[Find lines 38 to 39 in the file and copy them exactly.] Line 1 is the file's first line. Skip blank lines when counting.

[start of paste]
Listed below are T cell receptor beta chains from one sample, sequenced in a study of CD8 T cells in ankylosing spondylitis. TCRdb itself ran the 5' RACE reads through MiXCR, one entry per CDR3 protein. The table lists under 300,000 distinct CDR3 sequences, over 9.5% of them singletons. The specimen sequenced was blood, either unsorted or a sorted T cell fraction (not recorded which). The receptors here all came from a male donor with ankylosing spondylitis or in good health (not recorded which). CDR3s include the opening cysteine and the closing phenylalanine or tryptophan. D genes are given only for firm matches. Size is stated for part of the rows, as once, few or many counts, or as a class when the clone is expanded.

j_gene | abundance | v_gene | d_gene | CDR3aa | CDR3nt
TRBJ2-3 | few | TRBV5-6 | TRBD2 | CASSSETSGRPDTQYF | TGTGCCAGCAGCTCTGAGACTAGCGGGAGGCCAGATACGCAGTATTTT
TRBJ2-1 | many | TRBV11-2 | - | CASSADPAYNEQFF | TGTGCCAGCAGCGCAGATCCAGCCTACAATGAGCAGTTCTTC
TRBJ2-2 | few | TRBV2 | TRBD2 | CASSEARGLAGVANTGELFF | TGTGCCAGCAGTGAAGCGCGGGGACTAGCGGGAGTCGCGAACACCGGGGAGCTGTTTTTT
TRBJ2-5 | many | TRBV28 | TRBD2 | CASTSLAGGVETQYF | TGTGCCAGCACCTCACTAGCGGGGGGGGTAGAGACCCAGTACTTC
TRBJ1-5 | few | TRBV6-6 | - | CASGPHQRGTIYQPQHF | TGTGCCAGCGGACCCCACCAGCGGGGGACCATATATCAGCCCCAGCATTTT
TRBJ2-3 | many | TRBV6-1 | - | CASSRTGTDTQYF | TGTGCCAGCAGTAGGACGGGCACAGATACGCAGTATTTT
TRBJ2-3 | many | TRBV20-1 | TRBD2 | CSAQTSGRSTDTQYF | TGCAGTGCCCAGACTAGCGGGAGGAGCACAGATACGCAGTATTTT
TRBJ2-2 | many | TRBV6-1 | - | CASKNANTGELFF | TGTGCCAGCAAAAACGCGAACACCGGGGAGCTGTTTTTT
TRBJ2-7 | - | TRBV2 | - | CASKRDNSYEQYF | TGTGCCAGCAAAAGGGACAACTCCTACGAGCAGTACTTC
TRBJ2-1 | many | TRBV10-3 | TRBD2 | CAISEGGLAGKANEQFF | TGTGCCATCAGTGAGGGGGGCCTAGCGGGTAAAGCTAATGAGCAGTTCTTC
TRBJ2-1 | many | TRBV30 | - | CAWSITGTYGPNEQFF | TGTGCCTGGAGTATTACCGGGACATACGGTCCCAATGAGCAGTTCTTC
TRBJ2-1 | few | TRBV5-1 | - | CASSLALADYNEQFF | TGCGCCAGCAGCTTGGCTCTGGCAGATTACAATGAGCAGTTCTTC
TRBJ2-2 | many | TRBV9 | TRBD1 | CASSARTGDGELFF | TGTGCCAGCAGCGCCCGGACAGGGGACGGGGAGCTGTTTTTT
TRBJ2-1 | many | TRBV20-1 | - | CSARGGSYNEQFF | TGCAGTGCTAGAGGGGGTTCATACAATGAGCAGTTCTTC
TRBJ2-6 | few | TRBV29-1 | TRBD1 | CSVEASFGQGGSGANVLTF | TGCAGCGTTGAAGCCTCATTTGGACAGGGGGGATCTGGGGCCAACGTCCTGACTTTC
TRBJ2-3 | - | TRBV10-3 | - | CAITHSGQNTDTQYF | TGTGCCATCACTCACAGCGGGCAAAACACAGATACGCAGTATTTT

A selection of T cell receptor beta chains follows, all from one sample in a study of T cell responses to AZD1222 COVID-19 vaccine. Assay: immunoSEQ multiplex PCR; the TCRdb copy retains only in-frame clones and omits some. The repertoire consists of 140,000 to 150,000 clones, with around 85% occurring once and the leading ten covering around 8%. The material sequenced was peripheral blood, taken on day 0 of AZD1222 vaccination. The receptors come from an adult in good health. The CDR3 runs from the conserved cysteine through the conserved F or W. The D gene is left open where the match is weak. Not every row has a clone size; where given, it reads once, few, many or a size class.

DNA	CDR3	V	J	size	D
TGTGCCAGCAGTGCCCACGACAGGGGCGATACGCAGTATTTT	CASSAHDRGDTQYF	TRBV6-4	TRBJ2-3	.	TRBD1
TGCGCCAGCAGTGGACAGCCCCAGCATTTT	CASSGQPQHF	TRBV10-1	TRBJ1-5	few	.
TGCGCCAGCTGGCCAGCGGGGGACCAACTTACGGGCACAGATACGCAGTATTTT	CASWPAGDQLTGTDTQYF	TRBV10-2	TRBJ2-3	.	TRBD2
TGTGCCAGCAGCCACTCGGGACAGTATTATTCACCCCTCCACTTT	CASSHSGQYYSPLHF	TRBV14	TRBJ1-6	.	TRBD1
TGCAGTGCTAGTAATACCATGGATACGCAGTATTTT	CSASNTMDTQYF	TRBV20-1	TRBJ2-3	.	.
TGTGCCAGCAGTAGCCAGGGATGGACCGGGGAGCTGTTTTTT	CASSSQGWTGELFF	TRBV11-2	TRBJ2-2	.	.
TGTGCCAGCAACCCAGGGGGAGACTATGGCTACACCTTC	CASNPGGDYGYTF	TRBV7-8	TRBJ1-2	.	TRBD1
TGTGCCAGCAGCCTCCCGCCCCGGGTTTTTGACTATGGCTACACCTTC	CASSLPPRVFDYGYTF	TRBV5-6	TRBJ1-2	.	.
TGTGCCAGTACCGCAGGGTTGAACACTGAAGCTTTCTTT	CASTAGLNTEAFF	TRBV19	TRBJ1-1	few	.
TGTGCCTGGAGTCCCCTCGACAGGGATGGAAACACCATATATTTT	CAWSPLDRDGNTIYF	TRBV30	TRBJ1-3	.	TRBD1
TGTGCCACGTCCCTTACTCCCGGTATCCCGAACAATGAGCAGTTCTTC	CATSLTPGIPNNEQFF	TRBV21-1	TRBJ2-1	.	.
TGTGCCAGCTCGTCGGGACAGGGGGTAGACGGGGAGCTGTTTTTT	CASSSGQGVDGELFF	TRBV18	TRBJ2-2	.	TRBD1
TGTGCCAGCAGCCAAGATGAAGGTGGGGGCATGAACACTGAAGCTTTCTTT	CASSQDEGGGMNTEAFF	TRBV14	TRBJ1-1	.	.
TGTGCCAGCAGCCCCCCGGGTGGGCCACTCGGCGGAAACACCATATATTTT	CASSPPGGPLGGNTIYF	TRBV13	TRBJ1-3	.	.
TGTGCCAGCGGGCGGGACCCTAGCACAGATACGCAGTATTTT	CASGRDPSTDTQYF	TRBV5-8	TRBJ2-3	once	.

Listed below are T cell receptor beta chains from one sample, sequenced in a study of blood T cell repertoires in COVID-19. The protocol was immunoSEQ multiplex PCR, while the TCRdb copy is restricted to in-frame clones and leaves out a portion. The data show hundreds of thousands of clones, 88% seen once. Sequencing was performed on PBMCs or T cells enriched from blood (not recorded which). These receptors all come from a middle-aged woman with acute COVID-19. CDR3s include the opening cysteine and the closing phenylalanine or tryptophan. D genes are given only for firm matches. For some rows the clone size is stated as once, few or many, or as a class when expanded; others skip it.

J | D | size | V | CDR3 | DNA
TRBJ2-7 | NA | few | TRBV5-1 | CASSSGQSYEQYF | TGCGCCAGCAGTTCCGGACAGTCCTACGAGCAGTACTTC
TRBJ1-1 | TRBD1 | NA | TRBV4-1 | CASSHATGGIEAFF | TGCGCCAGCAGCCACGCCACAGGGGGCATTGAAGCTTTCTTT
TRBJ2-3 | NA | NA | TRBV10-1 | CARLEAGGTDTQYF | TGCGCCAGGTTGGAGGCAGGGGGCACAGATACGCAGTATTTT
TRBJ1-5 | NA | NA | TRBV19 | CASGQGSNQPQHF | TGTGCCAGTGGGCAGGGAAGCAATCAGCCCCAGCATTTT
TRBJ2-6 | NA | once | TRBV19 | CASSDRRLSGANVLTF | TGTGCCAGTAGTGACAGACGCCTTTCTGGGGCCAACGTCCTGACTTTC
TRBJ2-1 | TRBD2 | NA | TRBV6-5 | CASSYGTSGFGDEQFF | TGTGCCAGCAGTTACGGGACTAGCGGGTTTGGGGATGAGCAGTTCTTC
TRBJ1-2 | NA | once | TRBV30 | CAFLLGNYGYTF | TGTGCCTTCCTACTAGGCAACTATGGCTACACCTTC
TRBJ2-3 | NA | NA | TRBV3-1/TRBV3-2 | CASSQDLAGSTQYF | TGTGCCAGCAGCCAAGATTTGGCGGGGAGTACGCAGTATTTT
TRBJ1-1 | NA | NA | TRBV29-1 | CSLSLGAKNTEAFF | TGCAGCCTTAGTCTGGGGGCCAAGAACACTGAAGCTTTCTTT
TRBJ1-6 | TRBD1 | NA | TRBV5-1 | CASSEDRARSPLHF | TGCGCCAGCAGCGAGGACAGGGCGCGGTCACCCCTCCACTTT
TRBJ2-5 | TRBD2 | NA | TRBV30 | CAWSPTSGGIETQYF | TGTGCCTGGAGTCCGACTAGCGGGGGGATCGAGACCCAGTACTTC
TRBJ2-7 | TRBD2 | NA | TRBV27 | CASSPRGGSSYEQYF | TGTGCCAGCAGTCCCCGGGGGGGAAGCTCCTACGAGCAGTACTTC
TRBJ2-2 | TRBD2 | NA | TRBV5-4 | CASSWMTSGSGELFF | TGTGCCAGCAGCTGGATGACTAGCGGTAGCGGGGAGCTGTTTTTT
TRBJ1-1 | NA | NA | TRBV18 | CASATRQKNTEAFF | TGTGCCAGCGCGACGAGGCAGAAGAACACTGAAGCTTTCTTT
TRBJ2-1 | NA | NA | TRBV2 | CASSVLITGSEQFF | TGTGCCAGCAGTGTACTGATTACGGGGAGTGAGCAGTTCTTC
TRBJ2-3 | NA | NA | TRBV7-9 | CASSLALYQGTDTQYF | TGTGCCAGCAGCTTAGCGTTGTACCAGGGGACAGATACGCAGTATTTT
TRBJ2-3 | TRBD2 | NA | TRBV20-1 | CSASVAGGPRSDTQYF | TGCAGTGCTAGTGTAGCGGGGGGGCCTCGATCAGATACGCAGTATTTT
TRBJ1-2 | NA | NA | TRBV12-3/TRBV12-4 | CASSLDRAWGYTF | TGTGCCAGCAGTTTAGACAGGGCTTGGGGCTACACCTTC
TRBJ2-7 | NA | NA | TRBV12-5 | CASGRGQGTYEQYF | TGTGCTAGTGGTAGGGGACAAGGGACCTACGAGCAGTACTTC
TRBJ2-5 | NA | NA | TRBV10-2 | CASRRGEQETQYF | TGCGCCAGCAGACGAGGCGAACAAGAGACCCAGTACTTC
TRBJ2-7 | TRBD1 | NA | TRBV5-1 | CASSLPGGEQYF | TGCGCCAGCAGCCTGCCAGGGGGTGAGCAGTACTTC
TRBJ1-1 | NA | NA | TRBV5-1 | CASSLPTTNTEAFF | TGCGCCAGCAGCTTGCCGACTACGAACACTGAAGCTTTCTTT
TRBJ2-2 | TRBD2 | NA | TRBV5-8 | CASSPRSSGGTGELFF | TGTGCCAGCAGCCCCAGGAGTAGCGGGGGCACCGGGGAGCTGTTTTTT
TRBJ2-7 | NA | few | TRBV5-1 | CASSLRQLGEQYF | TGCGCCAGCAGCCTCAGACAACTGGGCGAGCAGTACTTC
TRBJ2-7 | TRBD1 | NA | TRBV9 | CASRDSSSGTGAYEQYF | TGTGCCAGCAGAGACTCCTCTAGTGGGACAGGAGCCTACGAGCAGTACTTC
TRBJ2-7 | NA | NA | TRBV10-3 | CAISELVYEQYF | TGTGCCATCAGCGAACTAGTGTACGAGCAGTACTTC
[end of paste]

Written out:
TRBJ2-7 | NA | few | TRBV5-1 | CASSSGQSYEQYF | TGCGCCAGCAGTTCCGGACAGTCCTACGAGCAGTACTTC
TRBJ1-1 | TRBD1 | NA | TRBV4-1 | CASSHATGGIEAFF | TGCGCCAGCAGCCACGCCACAGGGGGCATTGAAGCTTTCTTT